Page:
the dyslexic reader 2005 issue 38

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Phonics v. Whole Language

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Dyslex ic Read er The

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Vol. 38

Davis Dyslexia Association International

Issue 1 2005

Reprinted with permission from The Everything Parents Guide to Children with Dyslexia 2004; F+W Publications, Inc., by Abigail Marshall, Adams Media, $14.95 trade paperback.

By Abigail Marshall

Phonics vs. Whole LanguageWhole language instruction focuses on providing a literature-rich environment and emphasizing comprehension skills. Reading and writing is incorporated throughout the day in the context of lessons in other subjects. There is emphasis on both oral and silent reading and reading authentic literature. Lessons may be fluid and theme-based, rather than tied to a set curriculum. Pros and Cons Dr. Maria Carbo, founder of the National Reading Styles Institute, points out that neither phonics nor whole language will reach all children. The Everything Parents Guide to Children with Dyslexia, available She points out that phonics programsContinued on p. 4

Over the past two decades, there has been a cultural war over two ideologically distinct methods of teaching readingphonics and whole language. A phonics-based approach focuses instruction on learning to connect letters and letter combinations with their corresponding sound, and provides students with specific strategies for decoding by sounding out familiar words. The teacher relies on direct instruction, using a well-developed and highly structured curriculum with carefully planned, sequential lessons.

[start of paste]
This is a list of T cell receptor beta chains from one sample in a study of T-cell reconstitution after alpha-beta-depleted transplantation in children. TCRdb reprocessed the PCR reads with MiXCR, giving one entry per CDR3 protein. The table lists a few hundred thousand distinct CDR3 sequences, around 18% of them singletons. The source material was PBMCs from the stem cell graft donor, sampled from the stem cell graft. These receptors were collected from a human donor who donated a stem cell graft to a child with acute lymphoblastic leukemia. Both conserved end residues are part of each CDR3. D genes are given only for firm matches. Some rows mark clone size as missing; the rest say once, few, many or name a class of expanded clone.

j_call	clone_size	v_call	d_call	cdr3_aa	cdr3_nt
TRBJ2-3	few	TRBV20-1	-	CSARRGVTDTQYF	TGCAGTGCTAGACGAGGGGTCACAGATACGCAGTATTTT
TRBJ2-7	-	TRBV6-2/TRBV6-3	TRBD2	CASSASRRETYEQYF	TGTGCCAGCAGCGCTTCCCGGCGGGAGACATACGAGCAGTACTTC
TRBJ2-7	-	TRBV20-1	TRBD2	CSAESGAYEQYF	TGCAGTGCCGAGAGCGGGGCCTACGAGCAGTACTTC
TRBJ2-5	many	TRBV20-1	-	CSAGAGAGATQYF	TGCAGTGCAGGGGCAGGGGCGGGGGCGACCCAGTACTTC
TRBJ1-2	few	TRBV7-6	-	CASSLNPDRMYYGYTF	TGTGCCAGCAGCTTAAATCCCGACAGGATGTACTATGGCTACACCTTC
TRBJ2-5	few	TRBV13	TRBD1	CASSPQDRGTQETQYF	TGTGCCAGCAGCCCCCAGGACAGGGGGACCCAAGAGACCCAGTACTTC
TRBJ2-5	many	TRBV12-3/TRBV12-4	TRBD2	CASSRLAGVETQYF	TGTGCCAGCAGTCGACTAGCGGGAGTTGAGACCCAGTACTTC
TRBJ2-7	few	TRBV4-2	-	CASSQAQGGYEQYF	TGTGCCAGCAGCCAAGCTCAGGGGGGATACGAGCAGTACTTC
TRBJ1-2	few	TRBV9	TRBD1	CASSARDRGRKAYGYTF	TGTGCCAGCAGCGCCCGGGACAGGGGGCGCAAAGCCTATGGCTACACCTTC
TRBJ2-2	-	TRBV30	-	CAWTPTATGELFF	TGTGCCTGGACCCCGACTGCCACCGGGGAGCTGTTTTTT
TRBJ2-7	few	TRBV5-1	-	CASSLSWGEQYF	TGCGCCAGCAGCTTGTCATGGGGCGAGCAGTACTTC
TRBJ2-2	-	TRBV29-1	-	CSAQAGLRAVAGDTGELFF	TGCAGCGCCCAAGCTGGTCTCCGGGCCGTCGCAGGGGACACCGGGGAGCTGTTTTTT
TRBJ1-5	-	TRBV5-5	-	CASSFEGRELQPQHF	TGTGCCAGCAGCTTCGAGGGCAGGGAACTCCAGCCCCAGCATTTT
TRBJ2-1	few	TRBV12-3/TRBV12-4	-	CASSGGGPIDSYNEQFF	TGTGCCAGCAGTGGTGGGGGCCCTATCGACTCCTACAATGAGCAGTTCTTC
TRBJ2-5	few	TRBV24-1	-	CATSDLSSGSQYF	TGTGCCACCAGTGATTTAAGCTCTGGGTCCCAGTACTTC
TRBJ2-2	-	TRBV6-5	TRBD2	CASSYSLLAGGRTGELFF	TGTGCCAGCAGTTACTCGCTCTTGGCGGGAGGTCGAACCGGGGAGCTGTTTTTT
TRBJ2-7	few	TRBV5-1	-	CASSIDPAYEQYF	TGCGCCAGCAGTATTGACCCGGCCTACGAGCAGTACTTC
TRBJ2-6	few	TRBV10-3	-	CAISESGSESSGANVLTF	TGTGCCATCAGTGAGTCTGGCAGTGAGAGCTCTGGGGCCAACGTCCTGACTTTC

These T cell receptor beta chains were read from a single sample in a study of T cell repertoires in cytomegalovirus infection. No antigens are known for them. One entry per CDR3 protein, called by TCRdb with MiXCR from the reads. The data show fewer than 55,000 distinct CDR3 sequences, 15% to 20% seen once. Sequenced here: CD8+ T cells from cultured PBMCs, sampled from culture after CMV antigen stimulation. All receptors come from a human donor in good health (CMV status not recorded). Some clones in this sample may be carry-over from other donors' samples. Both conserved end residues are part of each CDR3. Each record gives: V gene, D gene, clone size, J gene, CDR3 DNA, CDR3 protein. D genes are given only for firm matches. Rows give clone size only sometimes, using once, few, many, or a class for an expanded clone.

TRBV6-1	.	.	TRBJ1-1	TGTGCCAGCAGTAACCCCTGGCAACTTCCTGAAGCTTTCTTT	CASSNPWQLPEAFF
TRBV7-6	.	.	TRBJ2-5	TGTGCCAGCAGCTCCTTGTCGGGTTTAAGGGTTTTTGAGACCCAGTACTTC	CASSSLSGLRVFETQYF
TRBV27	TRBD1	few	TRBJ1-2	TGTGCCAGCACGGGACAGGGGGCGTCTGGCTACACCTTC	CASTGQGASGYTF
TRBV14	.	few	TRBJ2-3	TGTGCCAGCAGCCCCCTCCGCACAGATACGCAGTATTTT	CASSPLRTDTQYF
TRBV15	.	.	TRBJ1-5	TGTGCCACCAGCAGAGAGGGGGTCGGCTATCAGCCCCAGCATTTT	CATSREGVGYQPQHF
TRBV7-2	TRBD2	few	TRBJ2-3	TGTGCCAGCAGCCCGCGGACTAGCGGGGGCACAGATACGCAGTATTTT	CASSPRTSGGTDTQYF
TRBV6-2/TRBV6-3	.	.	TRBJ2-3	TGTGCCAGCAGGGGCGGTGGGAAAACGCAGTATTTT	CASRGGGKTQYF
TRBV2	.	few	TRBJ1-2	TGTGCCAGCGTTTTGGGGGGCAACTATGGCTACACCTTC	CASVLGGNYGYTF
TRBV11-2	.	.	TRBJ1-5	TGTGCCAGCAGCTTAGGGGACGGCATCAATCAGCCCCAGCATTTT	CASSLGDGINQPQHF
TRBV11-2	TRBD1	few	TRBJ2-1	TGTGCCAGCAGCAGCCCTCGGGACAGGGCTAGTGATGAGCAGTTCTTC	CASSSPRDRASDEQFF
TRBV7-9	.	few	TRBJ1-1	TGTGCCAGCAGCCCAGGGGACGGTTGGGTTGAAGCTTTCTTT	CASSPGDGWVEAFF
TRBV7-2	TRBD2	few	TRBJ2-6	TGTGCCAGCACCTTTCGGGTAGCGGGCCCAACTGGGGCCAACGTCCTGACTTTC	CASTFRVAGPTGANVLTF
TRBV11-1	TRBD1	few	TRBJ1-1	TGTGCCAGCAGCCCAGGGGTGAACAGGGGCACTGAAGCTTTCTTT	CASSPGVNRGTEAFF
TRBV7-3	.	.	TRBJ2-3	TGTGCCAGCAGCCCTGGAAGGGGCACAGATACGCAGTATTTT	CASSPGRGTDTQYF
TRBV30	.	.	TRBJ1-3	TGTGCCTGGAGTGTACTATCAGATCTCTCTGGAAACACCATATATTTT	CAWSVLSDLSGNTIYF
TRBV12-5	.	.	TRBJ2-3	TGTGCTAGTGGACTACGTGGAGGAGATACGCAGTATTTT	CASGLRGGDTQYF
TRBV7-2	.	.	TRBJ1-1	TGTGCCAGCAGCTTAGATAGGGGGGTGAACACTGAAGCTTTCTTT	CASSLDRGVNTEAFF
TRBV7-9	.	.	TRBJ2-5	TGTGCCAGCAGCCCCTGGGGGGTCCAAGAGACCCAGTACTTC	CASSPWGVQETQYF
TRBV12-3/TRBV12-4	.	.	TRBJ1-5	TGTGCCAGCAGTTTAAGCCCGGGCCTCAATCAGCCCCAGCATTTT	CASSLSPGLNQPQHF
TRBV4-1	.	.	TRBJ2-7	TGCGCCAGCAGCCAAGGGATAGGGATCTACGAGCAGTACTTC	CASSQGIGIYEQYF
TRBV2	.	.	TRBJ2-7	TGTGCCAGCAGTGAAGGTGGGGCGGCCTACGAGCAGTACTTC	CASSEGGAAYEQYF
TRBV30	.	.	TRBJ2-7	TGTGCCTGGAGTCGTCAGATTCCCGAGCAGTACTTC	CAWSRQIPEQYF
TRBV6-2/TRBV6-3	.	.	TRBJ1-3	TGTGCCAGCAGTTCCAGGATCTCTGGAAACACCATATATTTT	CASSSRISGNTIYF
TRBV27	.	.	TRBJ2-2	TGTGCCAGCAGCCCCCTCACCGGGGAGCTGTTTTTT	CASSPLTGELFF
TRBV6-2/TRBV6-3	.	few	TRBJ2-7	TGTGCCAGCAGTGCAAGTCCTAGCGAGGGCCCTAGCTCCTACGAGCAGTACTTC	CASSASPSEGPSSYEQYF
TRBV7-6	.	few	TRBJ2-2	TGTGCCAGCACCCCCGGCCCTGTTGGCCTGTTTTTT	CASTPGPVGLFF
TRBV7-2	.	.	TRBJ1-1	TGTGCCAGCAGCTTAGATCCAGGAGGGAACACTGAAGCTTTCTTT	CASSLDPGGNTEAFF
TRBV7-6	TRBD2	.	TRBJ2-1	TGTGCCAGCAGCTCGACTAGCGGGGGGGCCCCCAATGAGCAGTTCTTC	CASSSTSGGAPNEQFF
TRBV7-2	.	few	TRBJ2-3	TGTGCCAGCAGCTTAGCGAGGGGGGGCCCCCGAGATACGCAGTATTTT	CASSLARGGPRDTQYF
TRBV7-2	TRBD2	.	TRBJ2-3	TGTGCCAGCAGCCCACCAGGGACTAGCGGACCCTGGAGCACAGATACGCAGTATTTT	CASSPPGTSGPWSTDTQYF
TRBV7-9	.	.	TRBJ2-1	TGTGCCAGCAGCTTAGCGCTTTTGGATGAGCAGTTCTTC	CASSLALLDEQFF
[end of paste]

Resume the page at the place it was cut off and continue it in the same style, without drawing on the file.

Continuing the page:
in our catalog or at: www.dyslexia.com/bookstore.

In This IssueNews & Feature ArticlesPhonics vs. Whole Language . . . . . . . .1 Duststorm of Deception . . . . . . . . . . . .1 Friends and Family . . . . . . . . . . . . . . . .3 One Teachers Search for Answers to the Riddle of Dyslexia . . . . . . . .6 Help for College Students . . . . . . . . . .8 IDEA 2004 Update . . . . . . . . . . . . . . . .9 Intl Davis Facilitator Symposium . . .10 New Ron Davis Book Releases . . . . .11

By Ronald D. Davis

The Duststorm of DeceptionIt wasnt just me, the system has an inherent flaw and wasnt working very well anywhere; so a solution was needed. As a result we see whole word or whole language recognition replacing the old phonics system. The illogic of the debates and controversies is centered around the question, Do we continue using a system that isnt working very well, or do we revert back to a system that also doesnt work very well? The real question is, do the educational authorities really care, and will something actually be done that can remedy the situation? The hard line probable answer is No!!!Continued on p. 4

Regular FeaturesIn the Mail . . . . . . . . . . . . . . . . . . . . .2 Book/Software Reviews . . . . . . . .13-15 Q&A . . . . . . . . . . . . . . . . . . . . . . .16-17 New Facilitators . . . . . . . . . . . . . .18-21 Workshops . . . . . . . . . . . . . . . . . 22-23